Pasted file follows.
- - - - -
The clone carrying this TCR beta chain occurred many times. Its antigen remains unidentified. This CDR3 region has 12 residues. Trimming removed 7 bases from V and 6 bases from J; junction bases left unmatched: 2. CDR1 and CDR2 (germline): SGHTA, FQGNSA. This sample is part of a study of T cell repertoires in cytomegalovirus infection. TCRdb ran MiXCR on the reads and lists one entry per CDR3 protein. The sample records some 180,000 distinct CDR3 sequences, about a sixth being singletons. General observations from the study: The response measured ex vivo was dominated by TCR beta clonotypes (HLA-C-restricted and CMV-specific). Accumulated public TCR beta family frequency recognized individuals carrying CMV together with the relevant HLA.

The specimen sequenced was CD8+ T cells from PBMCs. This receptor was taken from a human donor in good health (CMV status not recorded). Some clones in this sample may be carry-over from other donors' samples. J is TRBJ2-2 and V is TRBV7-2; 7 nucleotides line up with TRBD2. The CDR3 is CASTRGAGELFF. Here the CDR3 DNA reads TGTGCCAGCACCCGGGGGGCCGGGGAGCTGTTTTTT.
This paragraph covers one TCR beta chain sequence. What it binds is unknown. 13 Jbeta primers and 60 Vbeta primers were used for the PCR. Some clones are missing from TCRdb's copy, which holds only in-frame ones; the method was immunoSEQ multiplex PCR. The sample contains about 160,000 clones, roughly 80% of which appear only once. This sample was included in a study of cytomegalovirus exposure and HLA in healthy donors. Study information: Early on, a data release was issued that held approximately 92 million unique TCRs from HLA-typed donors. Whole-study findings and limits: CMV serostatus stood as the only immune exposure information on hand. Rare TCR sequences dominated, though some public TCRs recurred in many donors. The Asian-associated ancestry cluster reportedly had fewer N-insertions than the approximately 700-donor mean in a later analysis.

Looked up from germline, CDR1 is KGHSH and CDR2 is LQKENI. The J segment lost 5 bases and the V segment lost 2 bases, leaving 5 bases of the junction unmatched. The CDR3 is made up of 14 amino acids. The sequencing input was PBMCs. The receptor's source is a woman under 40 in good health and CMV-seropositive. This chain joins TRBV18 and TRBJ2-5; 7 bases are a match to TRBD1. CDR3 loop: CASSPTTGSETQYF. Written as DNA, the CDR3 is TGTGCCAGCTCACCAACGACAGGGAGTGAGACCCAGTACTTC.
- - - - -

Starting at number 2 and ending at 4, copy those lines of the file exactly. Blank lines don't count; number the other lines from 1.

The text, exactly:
The specimen sequenced was CD8+ T cells from PBMCs. This receptor was taken from a human donor in good health (CMV status not recorded). Some clones in this sample may be carry-over from other donors' samples. J is TRBJ2-2 and V is TRBV7-2; 7 nucleotides line up with TRBD2. The CDR3 is CASTRGAGELFF. Here the CDR3 DNA reads TGTGCCAGCACCCGGGGGGCCGGGGAGCTGTTTTTT.
This paragraph covers one TCR beta chain sequence. What it binds is unknown. 13 Jbeta primers and 60 Vbeta primers were used for the PCR. Some clones are missing from TCRdb's copy, which holds only in-frame ones; the method was immunoSEQ multiplex PCR. The sample contains about 160,000 clones, roughly 80% of which appear only once. This sample was included in a study of cytomegalovirus exposure and HLA in healthy donors. Study information: Early on, a data release was issued that held approximately 92 million unique TCRs from HLA-typed donors. Whole-study findings and limits: CMV serostatus stood as the only immune exposure information on hand. Rare TCR sequences dominated, though some public TCRs recurred in many donors. The Asian-associated ancestry cluster reportedly had fewer N-insertions than the approximately 700-donor mean in a later analysis.

Looked up from germline, CDR1 is KGHSH and CDR2 is LQKENI. The J segment lost 5 bases and the V segment lost 2 bases, leaving 5 bases of the junction unmatched. The CDR3 is made up of 14 amino acids. The sequencing input was PBMCs. The receptor's source is a woman under 40 in good health and CMV-seropositive. This chain joins TRBV18 and TRBJ2-5; 7 bases are a match to TRBD1. CDR3 loop: CASSPTTGSETQYF. Written as DNA, the CDR3 is TGTGCCAGCTCACCAACGACAGGGAGTGAGACCCAGTACTTC.